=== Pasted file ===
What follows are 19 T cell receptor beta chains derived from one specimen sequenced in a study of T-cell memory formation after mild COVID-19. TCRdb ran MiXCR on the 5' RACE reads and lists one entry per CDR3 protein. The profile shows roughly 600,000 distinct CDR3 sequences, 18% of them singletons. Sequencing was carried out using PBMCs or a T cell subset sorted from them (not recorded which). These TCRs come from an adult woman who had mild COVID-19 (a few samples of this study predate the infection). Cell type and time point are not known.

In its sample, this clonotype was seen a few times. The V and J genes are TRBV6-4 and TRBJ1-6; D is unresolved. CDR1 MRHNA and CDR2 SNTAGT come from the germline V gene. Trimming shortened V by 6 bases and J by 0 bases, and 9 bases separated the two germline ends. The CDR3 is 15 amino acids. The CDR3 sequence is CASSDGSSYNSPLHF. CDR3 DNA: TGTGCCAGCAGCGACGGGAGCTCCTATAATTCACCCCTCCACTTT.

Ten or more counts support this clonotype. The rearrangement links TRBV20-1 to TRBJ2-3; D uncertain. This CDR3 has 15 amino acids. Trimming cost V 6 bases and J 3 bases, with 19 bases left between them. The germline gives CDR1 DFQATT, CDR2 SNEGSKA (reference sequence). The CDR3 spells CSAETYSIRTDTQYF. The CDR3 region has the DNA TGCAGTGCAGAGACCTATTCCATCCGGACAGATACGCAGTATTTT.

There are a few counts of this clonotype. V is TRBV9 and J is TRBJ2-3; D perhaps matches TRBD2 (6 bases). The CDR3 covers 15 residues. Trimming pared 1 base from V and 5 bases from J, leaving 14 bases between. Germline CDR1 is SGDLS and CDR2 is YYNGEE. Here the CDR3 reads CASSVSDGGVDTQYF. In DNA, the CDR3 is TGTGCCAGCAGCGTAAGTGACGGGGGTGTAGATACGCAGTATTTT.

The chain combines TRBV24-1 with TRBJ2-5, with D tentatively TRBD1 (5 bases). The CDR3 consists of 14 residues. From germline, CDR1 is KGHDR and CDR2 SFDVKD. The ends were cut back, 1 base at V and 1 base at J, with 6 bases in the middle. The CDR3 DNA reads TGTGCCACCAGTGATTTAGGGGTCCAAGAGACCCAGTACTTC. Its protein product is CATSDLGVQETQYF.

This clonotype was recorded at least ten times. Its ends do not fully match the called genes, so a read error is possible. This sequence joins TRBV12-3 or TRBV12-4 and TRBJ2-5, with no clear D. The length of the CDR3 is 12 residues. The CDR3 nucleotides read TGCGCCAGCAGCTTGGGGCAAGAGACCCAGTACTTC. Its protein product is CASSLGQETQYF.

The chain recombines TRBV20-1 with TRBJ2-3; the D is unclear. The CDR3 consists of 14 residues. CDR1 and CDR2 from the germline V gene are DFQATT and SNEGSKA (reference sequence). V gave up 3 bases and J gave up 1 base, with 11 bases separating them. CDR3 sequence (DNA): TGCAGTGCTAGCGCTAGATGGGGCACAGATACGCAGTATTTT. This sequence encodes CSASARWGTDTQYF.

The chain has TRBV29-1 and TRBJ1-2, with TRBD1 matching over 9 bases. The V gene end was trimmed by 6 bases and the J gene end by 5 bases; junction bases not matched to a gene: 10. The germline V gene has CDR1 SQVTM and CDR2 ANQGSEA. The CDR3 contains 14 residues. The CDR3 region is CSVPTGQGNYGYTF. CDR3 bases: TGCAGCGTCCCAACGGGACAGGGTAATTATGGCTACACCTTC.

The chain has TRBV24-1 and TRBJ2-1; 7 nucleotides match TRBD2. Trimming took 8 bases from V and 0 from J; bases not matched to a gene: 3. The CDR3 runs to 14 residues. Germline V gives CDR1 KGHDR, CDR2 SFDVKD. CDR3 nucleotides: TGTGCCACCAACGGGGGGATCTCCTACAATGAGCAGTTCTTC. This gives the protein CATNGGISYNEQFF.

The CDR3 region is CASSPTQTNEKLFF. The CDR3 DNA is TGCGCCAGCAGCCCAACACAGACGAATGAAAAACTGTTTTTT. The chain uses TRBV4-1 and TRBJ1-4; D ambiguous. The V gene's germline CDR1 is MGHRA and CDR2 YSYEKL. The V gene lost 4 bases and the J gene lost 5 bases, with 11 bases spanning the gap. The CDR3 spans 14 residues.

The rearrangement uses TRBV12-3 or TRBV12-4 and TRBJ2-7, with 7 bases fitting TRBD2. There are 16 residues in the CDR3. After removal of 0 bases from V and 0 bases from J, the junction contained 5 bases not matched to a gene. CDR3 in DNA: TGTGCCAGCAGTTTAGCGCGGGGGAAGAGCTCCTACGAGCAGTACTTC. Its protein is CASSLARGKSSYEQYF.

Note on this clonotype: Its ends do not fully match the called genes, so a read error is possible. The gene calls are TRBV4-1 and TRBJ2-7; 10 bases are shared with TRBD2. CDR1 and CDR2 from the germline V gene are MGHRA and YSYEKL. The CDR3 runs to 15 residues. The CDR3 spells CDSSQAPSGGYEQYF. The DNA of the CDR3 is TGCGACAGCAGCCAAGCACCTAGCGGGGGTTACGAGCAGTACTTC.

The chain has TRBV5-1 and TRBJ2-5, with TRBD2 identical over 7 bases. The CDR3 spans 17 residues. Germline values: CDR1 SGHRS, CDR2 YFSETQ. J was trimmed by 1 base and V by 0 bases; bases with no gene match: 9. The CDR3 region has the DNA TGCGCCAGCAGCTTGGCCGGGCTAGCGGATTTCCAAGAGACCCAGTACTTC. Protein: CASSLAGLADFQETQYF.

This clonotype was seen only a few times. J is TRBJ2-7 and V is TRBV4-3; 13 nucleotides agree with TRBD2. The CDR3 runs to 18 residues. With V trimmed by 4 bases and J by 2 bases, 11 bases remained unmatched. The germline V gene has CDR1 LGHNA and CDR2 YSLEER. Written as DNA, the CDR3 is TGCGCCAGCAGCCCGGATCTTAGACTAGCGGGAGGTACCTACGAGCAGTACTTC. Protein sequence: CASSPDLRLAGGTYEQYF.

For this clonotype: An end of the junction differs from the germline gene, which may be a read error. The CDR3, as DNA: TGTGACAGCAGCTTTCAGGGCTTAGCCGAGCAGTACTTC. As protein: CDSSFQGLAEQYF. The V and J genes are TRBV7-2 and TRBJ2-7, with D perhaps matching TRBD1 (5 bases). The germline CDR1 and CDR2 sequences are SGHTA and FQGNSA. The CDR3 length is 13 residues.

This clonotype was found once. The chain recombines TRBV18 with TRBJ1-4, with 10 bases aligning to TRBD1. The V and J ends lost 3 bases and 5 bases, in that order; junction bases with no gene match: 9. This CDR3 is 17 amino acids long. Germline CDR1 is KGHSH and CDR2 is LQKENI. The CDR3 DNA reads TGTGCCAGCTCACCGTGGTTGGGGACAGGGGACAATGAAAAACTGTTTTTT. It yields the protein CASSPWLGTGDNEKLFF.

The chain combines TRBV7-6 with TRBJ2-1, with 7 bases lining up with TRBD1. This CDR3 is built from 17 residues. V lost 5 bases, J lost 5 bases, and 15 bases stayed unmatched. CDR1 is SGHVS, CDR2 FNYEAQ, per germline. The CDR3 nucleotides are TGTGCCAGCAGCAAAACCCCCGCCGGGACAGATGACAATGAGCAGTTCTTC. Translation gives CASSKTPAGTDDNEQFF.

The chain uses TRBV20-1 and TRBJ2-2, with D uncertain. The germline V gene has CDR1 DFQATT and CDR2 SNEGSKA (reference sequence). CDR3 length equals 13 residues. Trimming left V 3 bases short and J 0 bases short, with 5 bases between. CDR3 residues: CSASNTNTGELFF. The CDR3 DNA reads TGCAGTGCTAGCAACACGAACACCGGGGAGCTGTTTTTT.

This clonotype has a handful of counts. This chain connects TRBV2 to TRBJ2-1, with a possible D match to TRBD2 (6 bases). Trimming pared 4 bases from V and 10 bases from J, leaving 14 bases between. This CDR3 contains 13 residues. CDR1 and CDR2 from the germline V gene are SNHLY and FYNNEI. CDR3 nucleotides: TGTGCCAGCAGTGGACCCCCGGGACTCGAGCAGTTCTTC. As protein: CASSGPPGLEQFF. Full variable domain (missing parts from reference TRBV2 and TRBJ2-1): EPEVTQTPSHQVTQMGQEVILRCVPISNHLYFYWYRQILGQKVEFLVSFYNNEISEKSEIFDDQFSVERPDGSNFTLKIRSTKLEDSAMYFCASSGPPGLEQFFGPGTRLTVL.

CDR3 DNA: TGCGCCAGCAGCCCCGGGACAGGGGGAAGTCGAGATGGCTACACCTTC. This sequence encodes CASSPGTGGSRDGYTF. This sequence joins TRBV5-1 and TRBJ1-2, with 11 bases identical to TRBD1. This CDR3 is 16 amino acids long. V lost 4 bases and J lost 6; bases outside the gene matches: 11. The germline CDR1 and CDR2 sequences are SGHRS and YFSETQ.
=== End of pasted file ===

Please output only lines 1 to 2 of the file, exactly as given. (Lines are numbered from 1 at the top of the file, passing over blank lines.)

What follows are 19 T cell receptor beta chains derived from one specimen sequenced in a study of T-cell memory formation after mild COVID-19. TCRdb ran MiXCR on the 5' RACE reads and lists one entry per CDR3 protein. The profile shows roughly 600,000 distinct CDR3 sequences, 18% of them singletons. Sequencing was carried out using PBMCs or a T cell subset sorted from them (not recorded which). These TCRs come from an adult woman who had mild COVID-19 (a few samples of this study predate the infection). Cell type and time point are not known.

In its sample, this clonotype was seen a few times. The V and J genes are TRBV6-4 and TRBJ1-6; D is unresolved. CDR1 MRHNA and CDR2 SNTAGT come from the germline V gene. Trimming shortened V by 6 bases and J by 0 bases, and 9 bases separated the two germline ends. The CDR3 is 15 amino acids. The CDR3 sequence is CASSDGSSYNSPLHF. CDR3 DNA: TGTGCCAGCAGCGACGGGAGCTCCTATAATTCACCCCTCCACTTT.